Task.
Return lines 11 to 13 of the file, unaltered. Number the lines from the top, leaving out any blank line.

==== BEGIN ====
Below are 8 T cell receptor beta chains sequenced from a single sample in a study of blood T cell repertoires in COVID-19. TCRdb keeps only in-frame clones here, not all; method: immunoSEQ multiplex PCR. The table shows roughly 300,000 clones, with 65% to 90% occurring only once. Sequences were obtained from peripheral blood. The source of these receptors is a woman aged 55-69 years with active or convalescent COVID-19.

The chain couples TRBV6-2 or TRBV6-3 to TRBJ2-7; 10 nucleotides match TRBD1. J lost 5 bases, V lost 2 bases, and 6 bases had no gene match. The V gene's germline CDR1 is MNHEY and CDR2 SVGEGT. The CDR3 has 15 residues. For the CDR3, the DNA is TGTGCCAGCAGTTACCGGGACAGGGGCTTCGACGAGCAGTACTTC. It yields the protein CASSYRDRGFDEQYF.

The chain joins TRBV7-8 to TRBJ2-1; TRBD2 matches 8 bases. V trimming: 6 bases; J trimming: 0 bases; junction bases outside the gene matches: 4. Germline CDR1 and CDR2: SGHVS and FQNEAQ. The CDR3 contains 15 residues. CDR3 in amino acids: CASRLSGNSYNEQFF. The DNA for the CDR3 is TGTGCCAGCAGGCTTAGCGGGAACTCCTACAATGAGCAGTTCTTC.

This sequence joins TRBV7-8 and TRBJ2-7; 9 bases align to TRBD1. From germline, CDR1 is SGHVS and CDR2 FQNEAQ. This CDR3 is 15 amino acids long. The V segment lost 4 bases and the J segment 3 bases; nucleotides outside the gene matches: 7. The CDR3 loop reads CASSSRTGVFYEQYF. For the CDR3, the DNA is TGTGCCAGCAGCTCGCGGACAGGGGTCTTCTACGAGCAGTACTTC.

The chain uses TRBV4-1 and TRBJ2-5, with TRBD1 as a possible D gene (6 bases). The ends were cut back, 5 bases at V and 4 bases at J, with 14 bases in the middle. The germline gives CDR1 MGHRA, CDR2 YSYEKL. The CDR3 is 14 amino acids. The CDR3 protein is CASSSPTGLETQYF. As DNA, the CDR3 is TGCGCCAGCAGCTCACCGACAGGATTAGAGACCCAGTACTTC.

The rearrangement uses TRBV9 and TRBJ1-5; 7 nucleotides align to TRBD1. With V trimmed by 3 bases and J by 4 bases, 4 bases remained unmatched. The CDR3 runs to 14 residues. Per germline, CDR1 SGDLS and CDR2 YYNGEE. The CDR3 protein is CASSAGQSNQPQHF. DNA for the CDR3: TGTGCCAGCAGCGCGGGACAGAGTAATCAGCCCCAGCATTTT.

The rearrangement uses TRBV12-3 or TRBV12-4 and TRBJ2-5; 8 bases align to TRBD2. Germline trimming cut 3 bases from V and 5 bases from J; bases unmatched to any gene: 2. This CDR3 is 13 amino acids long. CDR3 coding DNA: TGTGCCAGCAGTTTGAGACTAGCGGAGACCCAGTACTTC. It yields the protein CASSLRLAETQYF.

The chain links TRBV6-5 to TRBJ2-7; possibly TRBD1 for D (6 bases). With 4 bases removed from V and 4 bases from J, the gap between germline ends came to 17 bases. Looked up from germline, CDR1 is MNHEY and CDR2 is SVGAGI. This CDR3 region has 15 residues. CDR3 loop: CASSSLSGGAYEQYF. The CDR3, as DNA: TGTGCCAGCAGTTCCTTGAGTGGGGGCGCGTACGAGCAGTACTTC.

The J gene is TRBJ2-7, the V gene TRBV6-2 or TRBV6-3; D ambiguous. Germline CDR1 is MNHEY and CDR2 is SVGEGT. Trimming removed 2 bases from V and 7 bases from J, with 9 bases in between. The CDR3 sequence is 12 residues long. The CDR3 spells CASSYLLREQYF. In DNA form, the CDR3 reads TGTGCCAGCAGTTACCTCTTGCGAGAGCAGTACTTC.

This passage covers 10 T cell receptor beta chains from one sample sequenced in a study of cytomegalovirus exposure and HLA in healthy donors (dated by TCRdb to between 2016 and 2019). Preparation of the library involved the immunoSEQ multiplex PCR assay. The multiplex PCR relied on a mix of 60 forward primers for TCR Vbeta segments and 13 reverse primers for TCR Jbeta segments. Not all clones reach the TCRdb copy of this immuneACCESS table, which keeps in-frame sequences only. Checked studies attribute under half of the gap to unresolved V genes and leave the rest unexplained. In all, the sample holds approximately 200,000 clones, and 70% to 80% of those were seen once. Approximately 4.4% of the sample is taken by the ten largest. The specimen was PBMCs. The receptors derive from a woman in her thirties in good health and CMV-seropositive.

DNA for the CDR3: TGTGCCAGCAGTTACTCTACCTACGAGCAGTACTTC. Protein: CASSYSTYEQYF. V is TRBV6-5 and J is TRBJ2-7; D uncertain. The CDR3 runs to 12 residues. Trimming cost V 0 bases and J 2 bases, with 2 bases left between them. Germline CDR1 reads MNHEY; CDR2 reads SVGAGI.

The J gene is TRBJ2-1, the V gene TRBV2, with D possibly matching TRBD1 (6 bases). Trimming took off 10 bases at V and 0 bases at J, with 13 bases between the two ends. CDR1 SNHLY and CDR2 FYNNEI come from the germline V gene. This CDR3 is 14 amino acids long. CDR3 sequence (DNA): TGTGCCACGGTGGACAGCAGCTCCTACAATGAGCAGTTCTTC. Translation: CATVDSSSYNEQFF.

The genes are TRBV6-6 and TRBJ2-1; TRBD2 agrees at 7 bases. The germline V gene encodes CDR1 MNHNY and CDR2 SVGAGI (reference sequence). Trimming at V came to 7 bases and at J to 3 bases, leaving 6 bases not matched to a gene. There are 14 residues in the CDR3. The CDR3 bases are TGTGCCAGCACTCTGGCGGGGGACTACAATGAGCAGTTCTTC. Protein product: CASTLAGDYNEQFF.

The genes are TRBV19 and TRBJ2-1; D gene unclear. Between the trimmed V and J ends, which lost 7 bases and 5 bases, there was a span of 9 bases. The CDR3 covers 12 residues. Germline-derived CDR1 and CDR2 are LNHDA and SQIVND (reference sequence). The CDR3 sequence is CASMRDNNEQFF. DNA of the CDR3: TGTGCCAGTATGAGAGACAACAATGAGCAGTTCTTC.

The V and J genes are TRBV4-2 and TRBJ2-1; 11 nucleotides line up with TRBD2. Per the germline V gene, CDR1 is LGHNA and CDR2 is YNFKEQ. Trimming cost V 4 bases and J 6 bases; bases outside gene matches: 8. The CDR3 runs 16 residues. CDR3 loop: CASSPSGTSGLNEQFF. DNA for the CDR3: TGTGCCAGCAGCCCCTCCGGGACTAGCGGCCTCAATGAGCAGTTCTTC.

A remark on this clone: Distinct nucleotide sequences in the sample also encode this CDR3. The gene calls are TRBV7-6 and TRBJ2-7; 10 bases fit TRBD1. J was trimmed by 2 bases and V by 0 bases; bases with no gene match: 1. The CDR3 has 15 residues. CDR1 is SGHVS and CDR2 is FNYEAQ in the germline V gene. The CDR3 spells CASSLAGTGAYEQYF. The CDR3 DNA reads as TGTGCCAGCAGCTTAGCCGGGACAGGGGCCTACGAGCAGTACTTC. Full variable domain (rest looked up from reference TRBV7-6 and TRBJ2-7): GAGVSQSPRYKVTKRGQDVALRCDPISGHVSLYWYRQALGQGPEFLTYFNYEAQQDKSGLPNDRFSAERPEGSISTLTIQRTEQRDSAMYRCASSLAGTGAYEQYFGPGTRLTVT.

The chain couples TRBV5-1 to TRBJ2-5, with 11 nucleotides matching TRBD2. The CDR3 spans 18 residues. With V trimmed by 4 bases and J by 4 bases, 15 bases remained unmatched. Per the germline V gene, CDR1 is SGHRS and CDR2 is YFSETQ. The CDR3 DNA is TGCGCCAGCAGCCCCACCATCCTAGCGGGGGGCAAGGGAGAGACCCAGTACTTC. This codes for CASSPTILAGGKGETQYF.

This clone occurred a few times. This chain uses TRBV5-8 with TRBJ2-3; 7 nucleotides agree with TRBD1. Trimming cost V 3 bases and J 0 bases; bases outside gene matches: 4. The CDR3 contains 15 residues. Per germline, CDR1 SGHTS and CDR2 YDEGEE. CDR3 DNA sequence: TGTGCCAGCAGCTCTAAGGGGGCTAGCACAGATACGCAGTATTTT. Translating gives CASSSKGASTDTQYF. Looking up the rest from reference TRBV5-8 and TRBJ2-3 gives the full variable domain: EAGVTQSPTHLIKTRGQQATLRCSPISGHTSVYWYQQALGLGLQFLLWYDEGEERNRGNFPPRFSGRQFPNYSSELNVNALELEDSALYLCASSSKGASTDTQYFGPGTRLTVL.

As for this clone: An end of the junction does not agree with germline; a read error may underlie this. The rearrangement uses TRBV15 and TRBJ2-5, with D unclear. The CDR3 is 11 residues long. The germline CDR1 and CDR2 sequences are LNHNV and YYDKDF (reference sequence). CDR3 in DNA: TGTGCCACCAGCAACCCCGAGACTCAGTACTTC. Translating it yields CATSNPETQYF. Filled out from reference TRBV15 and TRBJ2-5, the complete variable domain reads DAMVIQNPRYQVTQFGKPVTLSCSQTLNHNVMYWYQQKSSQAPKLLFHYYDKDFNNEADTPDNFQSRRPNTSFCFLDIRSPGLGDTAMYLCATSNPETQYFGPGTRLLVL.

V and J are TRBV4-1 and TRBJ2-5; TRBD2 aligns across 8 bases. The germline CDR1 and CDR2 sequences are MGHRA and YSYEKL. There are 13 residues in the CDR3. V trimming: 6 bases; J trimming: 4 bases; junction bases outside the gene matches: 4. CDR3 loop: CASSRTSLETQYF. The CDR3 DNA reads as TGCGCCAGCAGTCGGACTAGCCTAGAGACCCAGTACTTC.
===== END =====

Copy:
DNA for the CDR3: TGTGCCAGCAGTTACTCTACCTACGAGCAGTACTTC. Protein: CASSYSTYEQYF. V is TRBV6-5 and J is TRBJ2-7; D uncertain. The CDR3 runs to 12 residues. Trimming cost V 0 bases and J 2 bases, with 2 bases left between them. Germline CDR1 reads MNHEY; CDR2 reads SVGAGI.

The J gene is TRBJ2-1, the V gene TRBV2, with D possibly matching TRBD1 (6 bases). Trimming took off 10 bases at V and 0 bases at J, with 13 bases between the two ends. CDR1 SNHLY and CDR2 FYNNEI come from the germline V gene. This CDR3 is 14 amino acids long. CDR3 sequence (DNA): TGTGCCACGGTGGACAGCAGCTCCTACAATGAGCAGTTCTTC. Translation: CATVDSSSYNEQFF.

The genes are TRBV6-6 and TRBJ2-1; TRBD2 agrees at 7 bases. The germline V gene encodes CDR1 MNHNY and CDR2 SVGAGI (reference sequence). Trimming at V came to 7 bases and at J to 3 bases, leaving 6 bases not matched to a gene. There are 14 residues in the CDR3. The CDR3 bases are TGTGCCAGCACTCTGGCGGGGGACTACAATGAGCAGTTCTTC. Protein product: CASTLAGDYNEQFF.